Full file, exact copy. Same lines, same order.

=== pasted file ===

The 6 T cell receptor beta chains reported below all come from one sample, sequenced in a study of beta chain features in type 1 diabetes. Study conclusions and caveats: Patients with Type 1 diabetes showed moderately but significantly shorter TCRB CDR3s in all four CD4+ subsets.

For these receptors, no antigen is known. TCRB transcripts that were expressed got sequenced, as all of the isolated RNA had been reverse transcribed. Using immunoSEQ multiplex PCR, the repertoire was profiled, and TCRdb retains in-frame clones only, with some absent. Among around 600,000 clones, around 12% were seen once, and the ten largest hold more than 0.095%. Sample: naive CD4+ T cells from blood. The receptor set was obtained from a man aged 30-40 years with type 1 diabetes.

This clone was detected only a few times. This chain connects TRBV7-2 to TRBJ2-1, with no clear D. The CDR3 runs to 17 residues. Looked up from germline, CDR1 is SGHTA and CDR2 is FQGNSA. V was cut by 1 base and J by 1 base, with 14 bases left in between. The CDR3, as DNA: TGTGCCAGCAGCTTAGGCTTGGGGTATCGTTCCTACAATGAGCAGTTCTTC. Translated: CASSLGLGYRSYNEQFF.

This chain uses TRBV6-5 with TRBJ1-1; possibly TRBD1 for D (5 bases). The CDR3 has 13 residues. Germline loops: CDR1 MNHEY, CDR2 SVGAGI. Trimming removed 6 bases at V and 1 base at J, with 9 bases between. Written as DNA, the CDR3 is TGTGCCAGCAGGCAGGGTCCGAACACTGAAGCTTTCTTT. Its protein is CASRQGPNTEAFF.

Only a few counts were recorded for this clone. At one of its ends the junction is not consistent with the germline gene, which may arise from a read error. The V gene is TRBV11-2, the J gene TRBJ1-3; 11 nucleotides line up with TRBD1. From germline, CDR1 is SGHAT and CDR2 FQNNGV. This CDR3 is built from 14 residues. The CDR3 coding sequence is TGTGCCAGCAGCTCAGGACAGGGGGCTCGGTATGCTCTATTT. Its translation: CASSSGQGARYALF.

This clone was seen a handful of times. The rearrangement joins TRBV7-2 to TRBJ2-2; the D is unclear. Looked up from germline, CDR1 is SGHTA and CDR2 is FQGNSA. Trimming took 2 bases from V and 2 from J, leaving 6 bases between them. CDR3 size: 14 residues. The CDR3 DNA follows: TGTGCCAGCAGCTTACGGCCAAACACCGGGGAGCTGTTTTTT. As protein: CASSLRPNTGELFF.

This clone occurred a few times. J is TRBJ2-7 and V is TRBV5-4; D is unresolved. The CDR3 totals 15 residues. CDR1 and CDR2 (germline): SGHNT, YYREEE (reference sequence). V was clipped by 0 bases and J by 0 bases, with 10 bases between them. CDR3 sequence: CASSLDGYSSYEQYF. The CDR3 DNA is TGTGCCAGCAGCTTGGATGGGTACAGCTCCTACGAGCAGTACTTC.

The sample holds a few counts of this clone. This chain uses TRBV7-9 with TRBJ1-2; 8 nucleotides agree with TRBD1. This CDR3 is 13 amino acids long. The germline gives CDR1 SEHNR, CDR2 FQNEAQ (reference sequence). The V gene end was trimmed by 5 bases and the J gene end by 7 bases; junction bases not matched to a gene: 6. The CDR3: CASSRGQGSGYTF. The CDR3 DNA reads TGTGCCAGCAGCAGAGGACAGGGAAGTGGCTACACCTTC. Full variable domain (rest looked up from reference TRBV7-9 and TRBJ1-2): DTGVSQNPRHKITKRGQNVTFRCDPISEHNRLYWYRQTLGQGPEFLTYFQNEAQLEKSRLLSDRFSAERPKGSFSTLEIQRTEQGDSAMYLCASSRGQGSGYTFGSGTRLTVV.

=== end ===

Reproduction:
The 6 T cell receptor beta chains reported below all come from one sample, sequenced in a study of beta chain features in type 1 diabetes. Study conclusions and caveats: Patients with Type 1 diabetes showed moderately but significantly shorter TCRB CDR3s in all four CD4+ subsets.

For these receptors, no antigen is known. TCRB transcripts that were expressed got sequenced, as all of the isolated RNA had been reverse transcribed. Using immunoSEQ multiplex PCR, the repertoire was profiled, and TCRdb retains in-frame clones only, with some absent. Among around 600,000 clones, around 12% were seen once, and the ten largest hold more than 0.095%. Sample: naive CD4+ T cells from blood. The receptor set was obtained from a man aged 30-40 years with type 1 diabetes.

This clone was detected only a few times. This chain connects TRBV7-2 to TRBJ2-1, with no clear D. The CDR3 runs to 17 residues. Looked up from germline, CDR1 is SGHTA and CDR2 is FQGNSA. V was cut by 1 base and J by 1 base, with 14 bases left in between. The CDR3, as DNA: TGTGCCAGCAGCTTAGGCTTGGGGTATCGTTCCTACAATGAGCAGTTCTTC. Translated: CASSLGLGYRSYNEQFF.

This chain uses TRBV6-5 with TRBJ1-1; possibly TRBD1 for D (5 bases). The CDR3 has 13 residues. Germline loops: CDR1 MNHEY, CDR2 SVGAGI. Trimming removed 6 bases at V and 1 base at J, with 9 bases between. Written as DNA, the CDR3 is TGTGCCAGCAGGCAGGGTCCGAACACTGAAGCTTTCTTT. Its protein is CASRQGPNTEAFF.

Only a few counts were recorded for this clone. At one of its ends the junction is not consistent with the germline gene, which may arise from a read error. The V gene is TRBV11-2, the J gene TRBJ1-3; 11 nucleotides line up with TRBD1. From germline, CDR1 is SGHAT and CDR2 FQNNGV. This CDR3 is built from 14 residues. The CDR3 coding sequence is TGTGCCAGCAGCTCAGGACAGGGGGCTCGGTATGCTCTATTT. Its translation: CASSSGQGARYALF.

This clone was seen a handful of times. The rearrangement joins TRBV7-2 to TRBJ2-2; the D is unclear. Looked up from germline, CDR1 is SGHTA and CDR2 is FQGNSA. Trimming took 2 bases from V and 2 from J, leaving 6 bases between them. CDR3 size: 14 residues. The CDR3 DNA follows: TGTGCCAGCAGCTTACGGCCAAACACCGGGGAGCTGTTTTTT. As protein: CASSLRPNTGELFF.

This clone occurred a few times. J is TRBJ2-7 and V is TRBV5-4; D is unresolved. The CDR3 totals 15 residues. CDR1 and CDR2 (germline): SGHNT, YYREEE (reference sequence). V was clipped by 0 bases and J by 0 bases, with 10 bases between them. CDR3 sequence: CASSLDGYSSYEQYF. The CDR3 DNA is TGTGCCAGCAGCTTGGATGGGTACAGCTCCTACGAGCAGTACTTC.

The sample holds a few counts of this clone. This chain uses TRBV7-9 with TRBJ1-2; 8 nucleotides agree with TRBD1. This CDR3 is 13 amino acids long. The germline gives CDR1 SEHNR, CDR2 FQNEAQ (reference sequence). The V gene end was trimmed by 5 bases and the J gene end by 7 bases; junction bases not matched to a gene: 6. The CDR3: CASSRGQGSGYTF. The CDR3 DNA reads TGTGCCAGCAGCAGAGGACAGGGAAGTGGCTACACCTTC. Full variable domain (rest looked up from reference TRBV7-9 and TRBJ1-2): DTGVSQNPRHKITKRGQNVTFRCDPISEHNRLYWYRQTLGQGPEFLTYFQNEAQLEKSRLLSDRFSAERPKGSFSTLEIQRTEQGDSAMYLCASSRGQGSGYTFGSGTRLTVV.